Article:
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Mulling: Potential

Yesterday’s post cites far more practitioners than theorists, which was maybe why it sounded wildly more obvious and applicable. My current unfinished post is on “Games/Art”, bouncing off of the next book on my list, Imaginary Games. Soon I’ll break from the games studies (to restock) and publish some notes I’ve been scribbling on some organizational/politics stuff.

I scribbled this interlude up on New Year’s Eve, but I thought it was not a good opener for the year.

 

I.

Jay Electronica is a rapper. He was once a homeless drifter. He goes on eastern-style spiritual retreats. His lyrics have an odd messianic/religious tinge to them. In many circles he’s considered a top-tier rapper, widely compared to other much more recognizable names. He has produced zero albums.

When (or if) he ever produces an album, as his few singles have suggested, it will probably be lyrically brilliant and ineffably weird. It could well be an Album-of-the-Year contender. People will be disappointed with it anyway. The level of hype he has kept up for years is impossibly high.

If he doesn’t produce an album, in some circles he will continue on anyway as a myth in the way that a whole pantheon of died-too-young or made-too-little artists do.

 

II.

The Smart Slacker is a pervasive trope. If he would only apply himself he could be President (for example.) Of course, having not been seen applying himself, this Smart Slacker is an untested product. There is no verifiable bound on what the results of “applying himself” could create. And as long as he doesn’t try too hard, this upper bound will be forever subject to speculation. His brilliance is seen in bursts- he has a wide range of possible performances, and maybe even an above-average lower bound on some topics that he’s mildly more interested in. Every high performance brings the promise of consistent excellence and every regression back to the middle of his range is a disappointment.

If he would only pour himself into something, he would find that instead of being in the middle of the pack, he might genuinely be on the threshold of the top percentile of eligible applicants to be President (to continue with this inane example). Which puts him in the company of 3 million Presidential contenders, the top dozen or so likely being astronomically better positioned than anyone else. Our slacker’s position is still not perfectly legible (especially in this example) but the range of possibilities has become a little more concrete, and a lot smaller. For many, the first percentile placement might be enough to validate that our Slacker was in fact harboring some kind of greatness. For the Slacker, discovering this limit and encountering these peers may instead be a slap in the face. The bubble bursts. His valuation of his own potential collapses. It’s probably healthier for him but that doesn’t mean that it feels good.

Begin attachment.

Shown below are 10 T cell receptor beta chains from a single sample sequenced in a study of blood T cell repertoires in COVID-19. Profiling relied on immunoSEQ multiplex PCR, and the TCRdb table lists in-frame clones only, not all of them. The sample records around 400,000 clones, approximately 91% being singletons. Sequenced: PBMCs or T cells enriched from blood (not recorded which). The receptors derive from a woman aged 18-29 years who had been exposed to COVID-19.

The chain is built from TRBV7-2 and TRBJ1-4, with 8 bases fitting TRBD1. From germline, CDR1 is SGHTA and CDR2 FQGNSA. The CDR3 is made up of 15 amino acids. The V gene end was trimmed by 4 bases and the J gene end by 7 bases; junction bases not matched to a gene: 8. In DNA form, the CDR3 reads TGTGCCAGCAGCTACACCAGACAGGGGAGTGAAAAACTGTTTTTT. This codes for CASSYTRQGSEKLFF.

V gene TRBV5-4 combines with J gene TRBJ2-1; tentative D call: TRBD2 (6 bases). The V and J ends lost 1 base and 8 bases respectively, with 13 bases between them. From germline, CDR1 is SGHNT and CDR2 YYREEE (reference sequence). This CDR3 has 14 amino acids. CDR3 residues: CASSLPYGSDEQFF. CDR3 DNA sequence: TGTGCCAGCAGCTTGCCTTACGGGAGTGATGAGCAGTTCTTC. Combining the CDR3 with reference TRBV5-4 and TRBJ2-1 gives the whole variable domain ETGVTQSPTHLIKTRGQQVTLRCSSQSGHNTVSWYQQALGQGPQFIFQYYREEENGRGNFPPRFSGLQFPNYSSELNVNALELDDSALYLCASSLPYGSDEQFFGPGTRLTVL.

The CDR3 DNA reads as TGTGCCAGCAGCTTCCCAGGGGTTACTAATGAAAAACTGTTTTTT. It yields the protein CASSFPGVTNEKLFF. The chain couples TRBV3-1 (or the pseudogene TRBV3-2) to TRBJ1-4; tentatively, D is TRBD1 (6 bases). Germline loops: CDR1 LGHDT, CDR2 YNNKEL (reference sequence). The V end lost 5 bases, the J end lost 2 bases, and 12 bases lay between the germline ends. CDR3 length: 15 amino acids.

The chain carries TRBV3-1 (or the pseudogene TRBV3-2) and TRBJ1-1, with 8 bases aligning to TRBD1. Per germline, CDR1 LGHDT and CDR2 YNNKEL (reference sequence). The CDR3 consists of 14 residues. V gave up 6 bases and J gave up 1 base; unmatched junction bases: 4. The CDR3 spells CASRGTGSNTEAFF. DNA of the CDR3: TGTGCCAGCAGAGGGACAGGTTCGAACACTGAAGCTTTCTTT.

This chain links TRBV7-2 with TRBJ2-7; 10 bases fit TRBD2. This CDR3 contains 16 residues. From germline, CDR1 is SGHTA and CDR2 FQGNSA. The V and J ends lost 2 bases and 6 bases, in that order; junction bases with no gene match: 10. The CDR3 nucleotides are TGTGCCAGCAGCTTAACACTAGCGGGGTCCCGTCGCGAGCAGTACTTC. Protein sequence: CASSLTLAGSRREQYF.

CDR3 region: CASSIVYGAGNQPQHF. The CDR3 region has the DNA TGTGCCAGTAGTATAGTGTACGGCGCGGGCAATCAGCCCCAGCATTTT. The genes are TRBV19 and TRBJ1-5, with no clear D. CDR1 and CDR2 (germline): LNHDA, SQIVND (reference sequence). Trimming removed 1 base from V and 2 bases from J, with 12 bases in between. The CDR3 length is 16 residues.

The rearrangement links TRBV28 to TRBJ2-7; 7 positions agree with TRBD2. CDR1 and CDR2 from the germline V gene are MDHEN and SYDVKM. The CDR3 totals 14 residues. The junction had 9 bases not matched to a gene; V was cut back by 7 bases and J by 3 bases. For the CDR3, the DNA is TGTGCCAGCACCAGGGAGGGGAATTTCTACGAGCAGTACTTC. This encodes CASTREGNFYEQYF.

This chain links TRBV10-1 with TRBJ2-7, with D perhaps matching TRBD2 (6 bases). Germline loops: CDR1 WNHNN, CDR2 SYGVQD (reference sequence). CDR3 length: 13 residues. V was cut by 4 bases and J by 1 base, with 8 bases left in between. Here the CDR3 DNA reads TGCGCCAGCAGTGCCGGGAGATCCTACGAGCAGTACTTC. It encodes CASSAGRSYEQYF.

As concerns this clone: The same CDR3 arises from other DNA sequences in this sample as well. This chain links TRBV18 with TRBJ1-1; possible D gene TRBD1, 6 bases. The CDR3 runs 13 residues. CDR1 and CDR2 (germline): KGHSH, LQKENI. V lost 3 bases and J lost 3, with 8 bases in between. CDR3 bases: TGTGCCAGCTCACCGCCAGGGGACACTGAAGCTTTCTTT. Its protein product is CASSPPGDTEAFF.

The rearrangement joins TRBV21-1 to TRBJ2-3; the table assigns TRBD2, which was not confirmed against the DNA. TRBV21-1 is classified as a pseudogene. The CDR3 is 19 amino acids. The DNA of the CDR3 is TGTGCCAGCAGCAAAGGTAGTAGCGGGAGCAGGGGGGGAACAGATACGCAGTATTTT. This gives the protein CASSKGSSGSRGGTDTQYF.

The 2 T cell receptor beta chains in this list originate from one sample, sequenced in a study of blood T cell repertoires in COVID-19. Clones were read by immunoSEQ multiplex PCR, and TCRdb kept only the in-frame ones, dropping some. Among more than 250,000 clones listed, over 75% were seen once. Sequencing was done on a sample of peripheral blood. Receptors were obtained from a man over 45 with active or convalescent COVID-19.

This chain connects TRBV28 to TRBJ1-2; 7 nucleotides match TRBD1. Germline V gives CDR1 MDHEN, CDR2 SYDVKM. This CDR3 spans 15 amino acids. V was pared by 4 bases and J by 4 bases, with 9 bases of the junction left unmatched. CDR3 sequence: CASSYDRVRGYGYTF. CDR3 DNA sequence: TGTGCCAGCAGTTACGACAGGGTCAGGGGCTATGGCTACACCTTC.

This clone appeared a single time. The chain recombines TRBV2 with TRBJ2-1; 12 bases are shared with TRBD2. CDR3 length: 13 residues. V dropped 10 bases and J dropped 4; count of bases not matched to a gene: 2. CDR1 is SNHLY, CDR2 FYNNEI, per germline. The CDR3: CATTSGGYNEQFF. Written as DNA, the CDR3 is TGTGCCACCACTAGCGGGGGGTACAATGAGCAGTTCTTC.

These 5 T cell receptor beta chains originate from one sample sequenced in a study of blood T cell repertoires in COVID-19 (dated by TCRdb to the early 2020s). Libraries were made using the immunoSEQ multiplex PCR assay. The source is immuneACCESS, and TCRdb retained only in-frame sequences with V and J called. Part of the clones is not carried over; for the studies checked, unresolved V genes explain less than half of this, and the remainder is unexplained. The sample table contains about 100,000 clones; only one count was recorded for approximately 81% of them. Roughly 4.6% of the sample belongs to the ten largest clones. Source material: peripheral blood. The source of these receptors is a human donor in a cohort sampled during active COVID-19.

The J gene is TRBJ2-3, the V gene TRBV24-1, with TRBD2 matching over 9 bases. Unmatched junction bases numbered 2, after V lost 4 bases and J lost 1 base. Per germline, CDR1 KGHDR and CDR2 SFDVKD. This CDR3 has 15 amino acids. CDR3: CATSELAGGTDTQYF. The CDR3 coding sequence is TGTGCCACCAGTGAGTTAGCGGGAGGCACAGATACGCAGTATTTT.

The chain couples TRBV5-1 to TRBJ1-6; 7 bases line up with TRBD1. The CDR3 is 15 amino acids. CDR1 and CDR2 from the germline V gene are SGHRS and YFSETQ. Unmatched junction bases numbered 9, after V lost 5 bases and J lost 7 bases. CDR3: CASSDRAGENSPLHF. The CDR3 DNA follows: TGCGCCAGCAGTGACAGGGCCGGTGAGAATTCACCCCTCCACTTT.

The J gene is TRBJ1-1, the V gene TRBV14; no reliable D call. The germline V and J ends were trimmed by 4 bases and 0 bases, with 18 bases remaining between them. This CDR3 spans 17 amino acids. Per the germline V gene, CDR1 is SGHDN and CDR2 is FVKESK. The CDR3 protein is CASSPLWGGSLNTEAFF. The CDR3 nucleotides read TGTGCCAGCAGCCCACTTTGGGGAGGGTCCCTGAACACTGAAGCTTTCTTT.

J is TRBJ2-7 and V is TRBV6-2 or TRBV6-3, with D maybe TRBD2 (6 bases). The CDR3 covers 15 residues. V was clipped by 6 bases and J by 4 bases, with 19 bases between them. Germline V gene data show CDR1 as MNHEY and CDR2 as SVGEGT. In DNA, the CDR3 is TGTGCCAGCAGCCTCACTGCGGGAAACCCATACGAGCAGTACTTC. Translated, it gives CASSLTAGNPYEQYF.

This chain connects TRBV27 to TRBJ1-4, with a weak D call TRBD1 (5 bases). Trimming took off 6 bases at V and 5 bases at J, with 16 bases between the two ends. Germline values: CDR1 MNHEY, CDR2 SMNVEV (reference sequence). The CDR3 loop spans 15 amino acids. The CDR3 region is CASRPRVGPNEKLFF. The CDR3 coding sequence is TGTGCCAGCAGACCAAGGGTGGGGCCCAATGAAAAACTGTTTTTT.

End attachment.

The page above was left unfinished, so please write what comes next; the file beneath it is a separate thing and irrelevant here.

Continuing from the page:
III. Expectations Games

My strategy in game design competitions is to provide a high-fidelity example of some concept, in a small and contained way. Usually I keep a sharp focus on who the judges are, or what the company would look like they’d want to support for ideological reasons. I strongly suggest the direction that the demo could take without having to create a full game (tons of effort more than making a demo, especially the mythical last 10% of development). There’s significantly more thought than action involved. It’s an encouraging sign if judges start sliding away from from the demo’s current properties are and instead shift into speaking about what playing the full game would be like.

 

Misc.

I can’t remember who/where I saw these; I wish I could give credit. Irrelevant to the themes above:

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